Review: Sony Xperia Z1S for T-Mobile
If there's one thing the Z1S covers in spades, it's media. The Z1S can be used to consume and/or create just about any type of media content imaginable. Are you ready? Here we go…
As expected, the Google Play Store and its selection of books, magazines, music, and movies is on board. These are the same apps found on most Android devices. They work well.
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Sony uses its own Walkman and video player apps and dismisses Google's, which aren't included. The Sony Walkman app is a feature-rich music player and surpasses the Google Play Music app in terms of usability and cool tools. I like the way it arranges playlists and albums, and it has a nice visual look and feel. It played everything I sideloaded (songs purchased from Amazon, Apple, and Google) without issue. It has a great equalizer for customizing the sound.
The Xperia Z1S also includes Sony Music Unlimited and Sony Videos Unlimited. These are content stores run by the Sony Entertainment Network. Once you create a Sony account (or use your existing PlayStation Network account), $10 per month buys you unlimited music streaming each month via Music Unlimited. The service can cache playlists on the device for offline playback and offers tons more features. The Movies Unlimited service offers movie rentals. Pricing for the rentals varies by title.
The Z1S has an FM radio (headphones req'd) and TrackID, which can be used to identify songs. The Z1S also has an app called Smart Connect that uses DLNA to connect it to other DLNA-certified devices for playing media content over a Wi-Fi network. The app works well; I had no trouble pairing the Z1S with my TV sets, for example.
Lastly, T-Mobile TV is on board, which can be used to stream television content over T-Mobile's network. This service, which costs $10 per month, performed poorly in my tests, even over LTE. It was slow and halted from time to time.
Sony has refreshed its camera software a little bit in order to make it easier to use. It offers most of the functionality found on the Z, but rearranges the layout so there isn't so much confronting you every time you launch the camera app. The app can be launched when the device is asleep with a long press of the camera button. It takes about 2 seconds to wake up.
Sony got rid of the controls that used to run across the top of the viewfinder. Instead, they are all now positioned on either the left or right sides of the screen. The shutter buttons (camera, video camera, modes) are all on the right, while the flash, user-facing camera and settings are all on the left.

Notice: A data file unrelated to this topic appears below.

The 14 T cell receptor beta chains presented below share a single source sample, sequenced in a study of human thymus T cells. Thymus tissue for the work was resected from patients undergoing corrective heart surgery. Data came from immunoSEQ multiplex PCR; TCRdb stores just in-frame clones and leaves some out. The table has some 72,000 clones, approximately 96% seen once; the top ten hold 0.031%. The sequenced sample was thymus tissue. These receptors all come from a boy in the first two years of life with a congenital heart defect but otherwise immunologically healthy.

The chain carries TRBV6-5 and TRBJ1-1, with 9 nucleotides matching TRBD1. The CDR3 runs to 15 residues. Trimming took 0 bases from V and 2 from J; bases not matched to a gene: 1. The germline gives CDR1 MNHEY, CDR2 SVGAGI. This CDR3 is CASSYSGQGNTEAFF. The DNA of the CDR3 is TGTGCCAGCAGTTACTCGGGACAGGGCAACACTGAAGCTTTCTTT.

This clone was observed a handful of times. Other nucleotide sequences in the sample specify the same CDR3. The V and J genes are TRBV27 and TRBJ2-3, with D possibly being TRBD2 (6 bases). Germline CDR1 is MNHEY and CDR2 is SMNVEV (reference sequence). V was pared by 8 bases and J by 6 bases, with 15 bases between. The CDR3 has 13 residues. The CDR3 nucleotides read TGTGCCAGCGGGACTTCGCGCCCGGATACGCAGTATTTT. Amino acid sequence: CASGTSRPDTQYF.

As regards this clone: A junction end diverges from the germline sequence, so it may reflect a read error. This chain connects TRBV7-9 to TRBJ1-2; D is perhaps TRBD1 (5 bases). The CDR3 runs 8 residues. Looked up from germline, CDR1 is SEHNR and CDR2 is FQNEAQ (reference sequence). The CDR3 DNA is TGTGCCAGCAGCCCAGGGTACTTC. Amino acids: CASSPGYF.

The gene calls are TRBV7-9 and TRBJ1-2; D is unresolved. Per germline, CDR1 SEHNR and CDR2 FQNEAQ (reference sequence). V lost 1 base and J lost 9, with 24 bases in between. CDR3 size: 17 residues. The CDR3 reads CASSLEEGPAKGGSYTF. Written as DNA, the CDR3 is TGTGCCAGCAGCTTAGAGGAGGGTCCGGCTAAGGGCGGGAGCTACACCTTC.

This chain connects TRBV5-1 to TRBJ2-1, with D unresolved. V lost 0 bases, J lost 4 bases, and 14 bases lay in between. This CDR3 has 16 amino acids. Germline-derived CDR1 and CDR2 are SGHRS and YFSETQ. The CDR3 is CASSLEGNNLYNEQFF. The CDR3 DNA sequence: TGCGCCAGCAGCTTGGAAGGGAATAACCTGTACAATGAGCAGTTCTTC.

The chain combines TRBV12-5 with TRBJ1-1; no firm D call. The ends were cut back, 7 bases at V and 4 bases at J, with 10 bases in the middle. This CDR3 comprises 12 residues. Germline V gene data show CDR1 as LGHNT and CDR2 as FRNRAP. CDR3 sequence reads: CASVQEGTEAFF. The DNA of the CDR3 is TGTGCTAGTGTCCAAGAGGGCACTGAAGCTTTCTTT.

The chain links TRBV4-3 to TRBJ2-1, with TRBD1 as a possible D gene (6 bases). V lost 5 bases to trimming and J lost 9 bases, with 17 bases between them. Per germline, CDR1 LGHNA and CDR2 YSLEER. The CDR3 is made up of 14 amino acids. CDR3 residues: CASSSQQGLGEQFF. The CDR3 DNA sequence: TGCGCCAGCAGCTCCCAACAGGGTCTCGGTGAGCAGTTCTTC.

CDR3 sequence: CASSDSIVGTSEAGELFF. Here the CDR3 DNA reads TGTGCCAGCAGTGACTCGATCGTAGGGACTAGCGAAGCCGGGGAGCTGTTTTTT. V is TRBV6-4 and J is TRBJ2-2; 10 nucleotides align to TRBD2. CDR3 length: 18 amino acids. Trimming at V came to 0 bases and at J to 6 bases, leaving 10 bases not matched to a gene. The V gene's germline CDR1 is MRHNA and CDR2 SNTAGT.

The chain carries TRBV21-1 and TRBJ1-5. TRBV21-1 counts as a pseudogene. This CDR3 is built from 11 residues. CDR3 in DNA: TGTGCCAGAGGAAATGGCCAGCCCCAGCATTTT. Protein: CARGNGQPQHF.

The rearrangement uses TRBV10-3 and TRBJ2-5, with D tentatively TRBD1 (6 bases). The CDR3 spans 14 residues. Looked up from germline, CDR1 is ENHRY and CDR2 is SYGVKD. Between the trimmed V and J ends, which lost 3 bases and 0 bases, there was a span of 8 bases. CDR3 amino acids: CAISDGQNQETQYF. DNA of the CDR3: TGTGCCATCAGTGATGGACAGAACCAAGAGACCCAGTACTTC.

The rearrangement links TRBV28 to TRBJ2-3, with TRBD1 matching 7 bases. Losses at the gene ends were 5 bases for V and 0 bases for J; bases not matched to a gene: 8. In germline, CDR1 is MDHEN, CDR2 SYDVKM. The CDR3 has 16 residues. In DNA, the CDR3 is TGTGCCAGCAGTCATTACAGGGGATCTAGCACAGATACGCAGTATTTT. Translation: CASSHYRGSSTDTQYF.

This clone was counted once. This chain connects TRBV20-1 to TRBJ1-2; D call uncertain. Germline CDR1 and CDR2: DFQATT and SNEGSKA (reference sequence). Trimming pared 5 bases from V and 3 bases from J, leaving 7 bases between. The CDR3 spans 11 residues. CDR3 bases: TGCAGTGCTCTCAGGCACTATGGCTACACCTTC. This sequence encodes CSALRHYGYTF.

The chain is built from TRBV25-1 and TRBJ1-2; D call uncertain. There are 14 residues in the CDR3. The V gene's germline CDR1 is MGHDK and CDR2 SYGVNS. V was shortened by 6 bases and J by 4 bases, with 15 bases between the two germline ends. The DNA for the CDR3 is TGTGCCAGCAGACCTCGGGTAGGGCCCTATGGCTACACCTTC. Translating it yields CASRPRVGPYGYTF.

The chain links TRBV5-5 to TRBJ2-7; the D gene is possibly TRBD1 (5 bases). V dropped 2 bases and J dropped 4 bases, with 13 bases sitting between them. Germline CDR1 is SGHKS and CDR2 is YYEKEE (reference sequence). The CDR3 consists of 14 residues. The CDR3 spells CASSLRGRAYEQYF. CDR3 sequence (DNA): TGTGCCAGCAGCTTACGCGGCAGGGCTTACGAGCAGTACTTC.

The default shooting mode is called Superior Auto. It's good at detecting various types of scenes and then adjusting the settings to match what you're looking at. Basically what this means is that it can switch between macro photography (shooting close-ups), HDR photography, and regular photography automatically. It's also good at noticing low-light situations and adjusting the flash accordingly.
The other shooting modes entail Manual; Info-Eye (augmented reality search tool); Social Live (publishes directly to Facebook); Timeshift Burst (takes a quick burst before you press the shutter button to increase likelihood of getting good shot); AR Effect (take photos with virtual scenes and characters); Picture effect (artistic filters); Panorama; and Background Defocus (blurs the background so the foreground subject pops).
Each of these individual modes works fairly well. I didn't have much luck with the Info-Eye feature, perhaps because I live in the sticks of NJ and there's nothing of interest around. The AR Effect will probably appeal to teenagers and those looking to be silly. I don't see much to be gained from the artistic filters in the Picture Effect tool, as so many filters are available from so many other apps. The Background Defocus function is perhaps the most useful, as it can create usable portraits.
The Z1S can also detect smiles, and can make various different shutter sounds. I like that the flash has four settings, including fill-flash. Fill-flash helps take photos when you have a light background and a dark foreground and you want to make the foreground pop a little bit (it uses a lower-power burst than the normal flash mode.)
Everything about the camera is fast. It focuses quickly, and shoots/saves images quickly.